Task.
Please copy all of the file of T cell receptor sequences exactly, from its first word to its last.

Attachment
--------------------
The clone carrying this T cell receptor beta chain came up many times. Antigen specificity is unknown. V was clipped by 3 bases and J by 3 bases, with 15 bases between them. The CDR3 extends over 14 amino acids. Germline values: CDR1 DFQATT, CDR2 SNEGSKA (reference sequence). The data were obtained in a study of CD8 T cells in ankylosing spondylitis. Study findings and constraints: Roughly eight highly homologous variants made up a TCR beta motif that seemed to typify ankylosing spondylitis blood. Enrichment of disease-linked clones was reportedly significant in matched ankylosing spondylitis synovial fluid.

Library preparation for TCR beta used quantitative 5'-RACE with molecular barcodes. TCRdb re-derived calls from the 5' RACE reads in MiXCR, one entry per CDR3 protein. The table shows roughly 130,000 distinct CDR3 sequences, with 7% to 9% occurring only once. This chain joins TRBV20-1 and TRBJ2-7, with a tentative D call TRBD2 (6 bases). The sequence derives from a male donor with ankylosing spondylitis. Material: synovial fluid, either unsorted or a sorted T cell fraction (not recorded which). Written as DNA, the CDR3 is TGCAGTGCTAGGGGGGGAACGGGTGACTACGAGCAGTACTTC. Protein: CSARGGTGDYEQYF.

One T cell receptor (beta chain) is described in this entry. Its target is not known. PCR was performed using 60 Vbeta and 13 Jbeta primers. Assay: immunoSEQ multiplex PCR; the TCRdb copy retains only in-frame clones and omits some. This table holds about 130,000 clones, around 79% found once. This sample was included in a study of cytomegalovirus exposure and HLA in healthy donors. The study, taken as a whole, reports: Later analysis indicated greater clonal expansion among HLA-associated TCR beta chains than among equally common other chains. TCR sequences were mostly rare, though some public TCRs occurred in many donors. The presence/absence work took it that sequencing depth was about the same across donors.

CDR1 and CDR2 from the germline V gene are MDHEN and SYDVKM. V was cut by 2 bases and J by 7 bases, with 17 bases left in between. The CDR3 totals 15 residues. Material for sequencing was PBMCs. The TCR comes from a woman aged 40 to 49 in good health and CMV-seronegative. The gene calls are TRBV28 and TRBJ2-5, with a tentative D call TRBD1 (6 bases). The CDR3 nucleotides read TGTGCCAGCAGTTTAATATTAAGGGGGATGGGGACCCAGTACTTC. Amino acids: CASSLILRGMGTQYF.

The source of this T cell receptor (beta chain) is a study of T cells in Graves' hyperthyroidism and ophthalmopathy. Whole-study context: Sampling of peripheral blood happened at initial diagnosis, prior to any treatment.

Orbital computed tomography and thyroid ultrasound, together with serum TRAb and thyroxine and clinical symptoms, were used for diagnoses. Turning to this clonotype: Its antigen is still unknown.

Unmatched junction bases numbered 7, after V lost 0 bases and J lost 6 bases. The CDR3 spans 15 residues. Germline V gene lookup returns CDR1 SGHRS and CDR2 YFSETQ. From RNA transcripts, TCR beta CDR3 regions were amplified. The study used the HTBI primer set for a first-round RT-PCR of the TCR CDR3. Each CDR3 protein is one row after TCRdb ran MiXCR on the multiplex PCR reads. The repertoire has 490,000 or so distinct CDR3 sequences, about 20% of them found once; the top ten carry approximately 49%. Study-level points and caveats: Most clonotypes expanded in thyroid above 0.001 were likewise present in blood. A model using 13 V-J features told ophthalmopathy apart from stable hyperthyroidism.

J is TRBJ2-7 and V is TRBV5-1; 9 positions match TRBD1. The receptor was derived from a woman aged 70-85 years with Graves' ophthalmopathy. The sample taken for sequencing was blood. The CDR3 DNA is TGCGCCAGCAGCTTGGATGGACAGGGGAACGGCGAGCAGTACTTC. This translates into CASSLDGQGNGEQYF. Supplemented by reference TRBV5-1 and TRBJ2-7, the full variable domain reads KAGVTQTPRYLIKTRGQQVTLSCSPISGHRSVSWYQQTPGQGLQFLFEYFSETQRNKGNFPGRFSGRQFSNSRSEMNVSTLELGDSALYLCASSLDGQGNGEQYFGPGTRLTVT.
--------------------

The clone carrying this T cell receptor beta chain came up many times. Antigen specificity is unknown. V was clipped by 3 bases and J by 3 bases, with 15 bases between them. The CDR3 extends over 14 amino acids. Germline values: CDR1 DFQATT, CDR2 SNEGSKA (reference sequence). The data were obtained in a study of CD8 T cells in ankylosing spondylitis. Study findings and constraints: Roughly eight highly homologous variants made up a TCR beta motif that seemed to typify ankylosing spondylitis blood. Enrichment of disease-linked clones was reportedly significant in matched ankylosing spondylitis synovial fluid.

Library preparation for TCR beta used quantitative 5'-RACE with molecular barcodes. TCRdb re-derived calls from the 5' RACE reads in MiXCR, one entry per CDR3 protein. The table shows roughly 130,000 distinct CDR3 sequences, with 7% to 9% occurring only once. This chain joins TRBV20-1 and TRBJ2-7, with a tentative D call TRBD2 (6 bases). The sequence derives from a male donor with ankylosing spondylitis. Material: synovial fluid, either unsorted or a sorted T cell fraction (not recorded which). Written as DNA, the CDR3 is TGCAGTGCTAGGGGGGGAACGGGTGACTACGAGCAGTACTTC. Protein: CSARGGTGDYEQYF.

One T cell receptor (beta chain) is described in this entry. Its target is not known. PCR was performed using 60 Vbeta and 13 Jbeta primers. Assay: immunoSEQ multiplex PCR; the TCRdb copy retains only in-frame clones and omits some. This table holds about 130,000 clones, around 79% found once. This sample was included in a study of cytomegalovirus exposure and HLA in healthy donors. The study, taken as a whole, reports: Later analysis indicated greater clonal expansion among HLA-associated TCR beta chains than among equally common other chains. TCR sequences were mostly rare, though some public TCRs occurred in many donors. The presence/absence work took it that sequencing depth was about the same across donors.

CDR1 and CDR2 from the germline V gene are MDHEN and SYDVKM. V was cut by 2 bases and J by 7 bases, with 17 bases left in between. The CDR3 totals 15 residues. Material for sequencing was PBMCs. The TCR comes from a woman aged 40 to 49 in good health and CMV-seronegative. The gene calls are TRBV28 and TRBJ2-5, with a tentative D call TRBD1 (6 bases). The CDR3 nucleotides read TGTGCCAGCAGTTTAATATTAAGGGGGATGGGGACCCAGTACTTC. Amino acids: CASSLILRGMGTQYF.

The source of this T cell receptor (beta chain) is a study of T cells in Graves' hyperthyroidism and ophthalmopathy. Whole-study context: Sampling of peripheral blood happened at initial diagnosis, prior to any treatment.

Orbital computed tomography and thyroid ultrasound, together with serum TRAb and thyroxine and clinical symptoms, were used for diagnoses. Turning to this clonotype: Its antigen is still unknown.

Unmatched junction bases numbered 7, after V lost 0 bases and J lost 6 bases. The CDR3 spans 15 residues. Germline V gene lookup returns CDR1 SGHRS and CDR2 YFSETQ. From RNA transcripts, TCR beta CDR3 regions were amplified. The study used the HTBI primer set for a first-round RT-PCR of the TCR CDR3. Each CDR3 protein is one row after TCRdb ran MiXCR on the multiplex PCR reads. The repertoire has 490,000 or so distinct CDR3 sequences, about 20% of them found once; the top ten carry approximately 49%. Study-level points and caveats: Most clonotypes expanded in thyroid above 0.001 were likewise present in blood. A model using 13 V-J features told ophthalmopathy apart from stable hyperthyroidism.

J is TRBJ2-7 and V is TRBV5-1; 9 positions match TRBD1. The receptor was derived from a woman aged 70-85 years with Graves' ophthalmopathy. The sample taken for sequencing was blood. The CDR3 DNA is TGCGCCAGCAGCTTGGATGGACAGGGGAACGGCGAGCAGTACTTC. This translates into CASSLDGQGNGEQYF. Supplemented by reference TRBV5-1 and TRBJ2-7, the full variable domain reads KAGVTQTPRYLIKTRGQQVTLSCSPISGHRSVSWYQQTPGQGLQFLFEYFSETQRNKGNFPGRFSGRQFSNSRSEMNVSTLELGDSALYLCASSLDGQGNGEQYFGPGTRLTVT.